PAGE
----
Delicate secrets

By Nancy Battick

One thing most genealogists will encounter in their research is what Victorians would refer to as a “delicate matter.” These are family secrets hidden because they were regarded as disgraceful years ago. 

A typical example is a child born too soon after the wedding and referred to as “premature.”  As a child, I heard women gossiping that the first child came anytime, but the others all took nine months. Today no one would care, but it was a significant issue years ago and could bring social disgrace.

Another delicate matter was a child born out of wedlock. The mother was known but the father’s identity was the subject of speculation, especially in small towns where everyone knew everyone’s business. Today’s world is different, but years ago a child born out of wedlock could find life cruel. 

Another delicate issue you may stumble across in your research is suicide. Suicide is a painful matter shattering family and friends. In the past, depression wasn’t understood and suicide remained a crime.  If you died, it was a disgrace to the family. If you survived, you could be prosecuted for trying to kill yourself. To modern eyes this seems barbaric. Sometimes death certificates will spare the family pain by ruling the suicide as accidental as in “accidental gunshot wound.”  

Other so-called matters include the discovery of an unknown half-sibling through DNA results. This can be a great shock. I have a genealogist friend who has discovered a bigamous ancestor who had more than one family. Men who traveled for prolonged periods such as seafarers were often thought to have more than one family in more than one port.

Rape was another delicate matter. Years ago, a raped woman sometimes found it difficult to marry, as men believed raped women were stigmatized or no longer respectable. Most women never reported the crime due to what they feared would happen. Unless the rape was reported, you may only hear rumors or find a reference in a letter or diary.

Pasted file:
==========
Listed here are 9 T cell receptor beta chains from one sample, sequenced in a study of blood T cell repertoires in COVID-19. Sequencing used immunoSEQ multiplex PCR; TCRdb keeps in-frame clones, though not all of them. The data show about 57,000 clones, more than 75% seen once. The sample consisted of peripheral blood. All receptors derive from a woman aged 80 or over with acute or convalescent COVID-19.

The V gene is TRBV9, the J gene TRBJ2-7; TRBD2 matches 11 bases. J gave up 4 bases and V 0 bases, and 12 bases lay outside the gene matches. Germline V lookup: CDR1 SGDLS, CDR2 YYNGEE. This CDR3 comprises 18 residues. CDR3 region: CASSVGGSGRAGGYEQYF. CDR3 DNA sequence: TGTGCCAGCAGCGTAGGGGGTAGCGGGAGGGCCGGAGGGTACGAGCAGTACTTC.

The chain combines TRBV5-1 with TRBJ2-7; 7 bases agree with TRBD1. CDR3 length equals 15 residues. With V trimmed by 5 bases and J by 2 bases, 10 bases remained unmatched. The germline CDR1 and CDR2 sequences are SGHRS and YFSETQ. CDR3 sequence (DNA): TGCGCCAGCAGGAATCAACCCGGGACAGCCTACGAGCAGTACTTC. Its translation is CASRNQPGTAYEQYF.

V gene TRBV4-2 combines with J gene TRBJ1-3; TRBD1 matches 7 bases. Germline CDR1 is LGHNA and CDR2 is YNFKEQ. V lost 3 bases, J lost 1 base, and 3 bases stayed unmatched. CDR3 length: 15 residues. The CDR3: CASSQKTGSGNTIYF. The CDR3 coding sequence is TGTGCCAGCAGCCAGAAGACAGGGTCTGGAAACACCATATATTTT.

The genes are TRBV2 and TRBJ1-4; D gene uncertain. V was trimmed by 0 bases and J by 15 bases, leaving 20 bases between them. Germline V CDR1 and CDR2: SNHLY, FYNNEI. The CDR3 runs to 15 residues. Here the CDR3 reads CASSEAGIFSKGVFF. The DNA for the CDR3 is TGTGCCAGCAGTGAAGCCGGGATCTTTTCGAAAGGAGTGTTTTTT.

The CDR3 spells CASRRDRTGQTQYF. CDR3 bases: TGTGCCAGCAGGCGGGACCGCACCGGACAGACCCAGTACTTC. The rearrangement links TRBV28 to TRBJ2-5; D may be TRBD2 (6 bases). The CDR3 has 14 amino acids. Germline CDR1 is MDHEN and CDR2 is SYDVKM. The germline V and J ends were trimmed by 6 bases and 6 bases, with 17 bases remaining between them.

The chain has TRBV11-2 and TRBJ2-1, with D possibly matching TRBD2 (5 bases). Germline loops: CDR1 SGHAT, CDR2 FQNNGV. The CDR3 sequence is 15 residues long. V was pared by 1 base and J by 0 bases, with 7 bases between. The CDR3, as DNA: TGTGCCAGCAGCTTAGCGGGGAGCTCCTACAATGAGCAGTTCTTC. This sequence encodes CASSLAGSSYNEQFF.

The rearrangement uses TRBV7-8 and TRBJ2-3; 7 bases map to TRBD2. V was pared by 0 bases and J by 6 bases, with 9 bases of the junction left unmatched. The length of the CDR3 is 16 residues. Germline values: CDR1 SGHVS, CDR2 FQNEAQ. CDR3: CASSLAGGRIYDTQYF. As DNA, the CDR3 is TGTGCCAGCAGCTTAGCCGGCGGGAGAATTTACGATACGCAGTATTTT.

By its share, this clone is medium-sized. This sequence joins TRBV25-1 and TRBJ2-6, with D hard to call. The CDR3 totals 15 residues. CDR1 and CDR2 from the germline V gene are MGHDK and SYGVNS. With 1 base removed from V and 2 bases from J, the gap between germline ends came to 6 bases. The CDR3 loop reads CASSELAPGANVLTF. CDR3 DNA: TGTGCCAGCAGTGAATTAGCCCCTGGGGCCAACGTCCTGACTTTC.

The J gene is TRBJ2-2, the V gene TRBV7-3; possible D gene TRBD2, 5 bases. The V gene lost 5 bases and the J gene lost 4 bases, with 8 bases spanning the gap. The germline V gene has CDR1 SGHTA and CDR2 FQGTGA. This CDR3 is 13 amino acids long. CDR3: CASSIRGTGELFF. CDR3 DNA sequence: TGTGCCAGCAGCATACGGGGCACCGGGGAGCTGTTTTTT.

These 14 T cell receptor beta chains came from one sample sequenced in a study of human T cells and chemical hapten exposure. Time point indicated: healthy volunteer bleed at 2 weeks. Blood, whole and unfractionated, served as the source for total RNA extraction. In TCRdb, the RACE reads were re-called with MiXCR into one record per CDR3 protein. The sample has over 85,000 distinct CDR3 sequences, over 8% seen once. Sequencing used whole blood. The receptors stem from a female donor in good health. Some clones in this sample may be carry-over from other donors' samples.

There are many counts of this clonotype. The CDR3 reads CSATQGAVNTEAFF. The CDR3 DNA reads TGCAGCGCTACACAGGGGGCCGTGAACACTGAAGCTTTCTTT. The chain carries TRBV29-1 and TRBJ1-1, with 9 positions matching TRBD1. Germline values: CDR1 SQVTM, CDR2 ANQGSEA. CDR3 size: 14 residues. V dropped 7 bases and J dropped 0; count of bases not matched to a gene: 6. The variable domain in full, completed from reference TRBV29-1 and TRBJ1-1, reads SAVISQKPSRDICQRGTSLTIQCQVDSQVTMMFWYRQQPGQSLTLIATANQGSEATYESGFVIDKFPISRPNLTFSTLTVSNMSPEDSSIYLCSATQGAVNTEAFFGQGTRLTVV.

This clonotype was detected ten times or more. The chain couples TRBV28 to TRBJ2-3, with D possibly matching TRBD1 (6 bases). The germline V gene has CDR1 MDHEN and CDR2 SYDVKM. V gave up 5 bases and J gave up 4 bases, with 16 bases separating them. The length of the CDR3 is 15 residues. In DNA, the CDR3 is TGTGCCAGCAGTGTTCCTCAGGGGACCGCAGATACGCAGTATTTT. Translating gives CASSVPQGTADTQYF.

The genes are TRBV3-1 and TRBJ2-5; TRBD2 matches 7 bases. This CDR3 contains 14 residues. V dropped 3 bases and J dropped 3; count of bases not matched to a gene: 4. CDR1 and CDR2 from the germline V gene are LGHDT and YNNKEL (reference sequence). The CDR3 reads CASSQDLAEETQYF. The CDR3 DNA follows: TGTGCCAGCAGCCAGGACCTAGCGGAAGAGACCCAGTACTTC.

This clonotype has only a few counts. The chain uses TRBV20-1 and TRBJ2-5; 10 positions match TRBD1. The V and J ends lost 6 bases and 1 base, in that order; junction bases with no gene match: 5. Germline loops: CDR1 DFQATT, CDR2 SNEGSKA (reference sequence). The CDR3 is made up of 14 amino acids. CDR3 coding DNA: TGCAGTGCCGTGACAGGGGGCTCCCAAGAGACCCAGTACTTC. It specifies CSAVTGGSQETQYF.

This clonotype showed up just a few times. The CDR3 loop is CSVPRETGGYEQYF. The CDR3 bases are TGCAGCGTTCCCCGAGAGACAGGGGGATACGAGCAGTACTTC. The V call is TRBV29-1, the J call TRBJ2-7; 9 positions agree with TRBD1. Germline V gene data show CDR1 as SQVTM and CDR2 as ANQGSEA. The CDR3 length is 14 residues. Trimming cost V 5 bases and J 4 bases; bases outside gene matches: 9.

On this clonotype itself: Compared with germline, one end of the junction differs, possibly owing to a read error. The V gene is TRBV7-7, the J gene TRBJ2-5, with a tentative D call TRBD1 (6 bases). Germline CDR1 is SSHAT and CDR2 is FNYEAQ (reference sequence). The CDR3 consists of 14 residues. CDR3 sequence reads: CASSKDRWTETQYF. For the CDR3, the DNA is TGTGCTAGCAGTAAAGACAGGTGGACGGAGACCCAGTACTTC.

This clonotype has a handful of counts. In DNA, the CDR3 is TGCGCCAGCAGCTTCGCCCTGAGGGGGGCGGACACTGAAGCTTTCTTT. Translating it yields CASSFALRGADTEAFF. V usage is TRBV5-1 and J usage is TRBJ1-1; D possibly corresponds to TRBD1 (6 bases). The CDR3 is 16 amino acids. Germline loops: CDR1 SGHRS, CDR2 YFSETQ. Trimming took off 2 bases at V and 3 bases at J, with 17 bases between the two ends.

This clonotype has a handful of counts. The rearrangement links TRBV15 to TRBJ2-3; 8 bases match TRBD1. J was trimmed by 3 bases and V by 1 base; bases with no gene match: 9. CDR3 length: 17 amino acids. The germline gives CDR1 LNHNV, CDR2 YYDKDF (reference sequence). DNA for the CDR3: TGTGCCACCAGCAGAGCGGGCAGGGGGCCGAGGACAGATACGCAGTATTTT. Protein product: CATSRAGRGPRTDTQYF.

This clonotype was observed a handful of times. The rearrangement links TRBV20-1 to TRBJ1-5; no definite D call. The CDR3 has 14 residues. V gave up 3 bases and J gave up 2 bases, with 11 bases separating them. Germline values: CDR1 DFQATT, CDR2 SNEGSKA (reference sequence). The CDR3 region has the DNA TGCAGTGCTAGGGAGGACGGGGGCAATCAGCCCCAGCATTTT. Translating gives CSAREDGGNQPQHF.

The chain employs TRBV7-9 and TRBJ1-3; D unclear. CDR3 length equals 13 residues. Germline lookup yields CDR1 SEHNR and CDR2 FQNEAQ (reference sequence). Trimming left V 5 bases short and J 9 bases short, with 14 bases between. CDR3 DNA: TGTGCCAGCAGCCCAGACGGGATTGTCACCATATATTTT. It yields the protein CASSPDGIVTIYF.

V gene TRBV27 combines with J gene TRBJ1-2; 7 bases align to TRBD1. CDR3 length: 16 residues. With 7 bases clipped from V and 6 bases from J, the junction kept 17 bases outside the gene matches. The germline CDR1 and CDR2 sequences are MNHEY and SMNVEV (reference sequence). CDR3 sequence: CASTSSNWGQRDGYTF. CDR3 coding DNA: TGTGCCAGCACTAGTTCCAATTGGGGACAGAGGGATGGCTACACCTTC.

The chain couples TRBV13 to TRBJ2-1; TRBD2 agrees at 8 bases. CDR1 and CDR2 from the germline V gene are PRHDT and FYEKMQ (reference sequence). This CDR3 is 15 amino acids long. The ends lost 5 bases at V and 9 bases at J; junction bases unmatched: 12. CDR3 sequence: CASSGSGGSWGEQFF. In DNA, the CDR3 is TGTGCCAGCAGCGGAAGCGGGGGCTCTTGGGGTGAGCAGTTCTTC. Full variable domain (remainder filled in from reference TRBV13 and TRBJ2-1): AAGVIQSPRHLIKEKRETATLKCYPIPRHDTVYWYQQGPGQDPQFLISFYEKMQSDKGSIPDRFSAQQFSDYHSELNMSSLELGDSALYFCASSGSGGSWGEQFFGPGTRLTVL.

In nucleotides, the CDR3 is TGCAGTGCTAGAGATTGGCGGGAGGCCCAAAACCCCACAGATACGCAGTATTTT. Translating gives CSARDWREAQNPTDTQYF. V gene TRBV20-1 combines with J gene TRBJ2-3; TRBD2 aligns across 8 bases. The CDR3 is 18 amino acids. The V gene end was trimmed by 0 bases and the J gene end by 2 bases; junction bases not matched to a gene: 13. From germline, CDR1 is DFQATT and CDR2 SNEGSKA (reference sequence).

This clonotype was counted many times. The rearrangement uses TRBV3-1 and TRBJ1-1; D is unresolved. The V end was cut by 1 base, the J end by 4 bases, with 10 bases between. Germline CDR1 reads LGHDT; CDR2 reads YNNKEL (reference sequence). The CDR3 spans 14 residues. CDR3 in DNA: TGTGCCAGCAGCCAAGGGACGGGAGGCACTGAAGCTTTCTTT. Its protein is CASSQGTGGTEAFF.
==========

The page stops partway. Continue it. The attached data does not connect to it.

The above are all examples of some of the secrets you may uncover one way or another when you’re working on your family research.  The question is how do you manage them? Some genealogists share the opinion that these should remain hidden. Others regard these types of long-buried secrets as part of the life story of the family and don’t hesitate to list information about them in their family trees.

Each genealogist has a personal decision to make. I personally don’t mind if a child was born less than nine months prior to a wedding or whether there was a wedding at all.  I feel compassion for anyone who might have committed suicide and usually just list the cause of death that appears on a death certificate. In the matter of rape, I would never note this if the victim was alive, or because it might cause pain to any descendants.  

When you face how to note a delicate matter, I advise a kind hand and common sense.

Columnist Nancy Battick of Dover-Foxcroft has researched genealogy for over 30 years. She is past president of the Maine Genealogical Society, author of several genealogical articles and co-transcribed the Vital Records of Dover-Foxcroft.  Nancy holds an MA in History from UM and lives in DF with her husband, Jack, another avid genealogist. Reader emails are welcome at nbattick@roadrunner.com.

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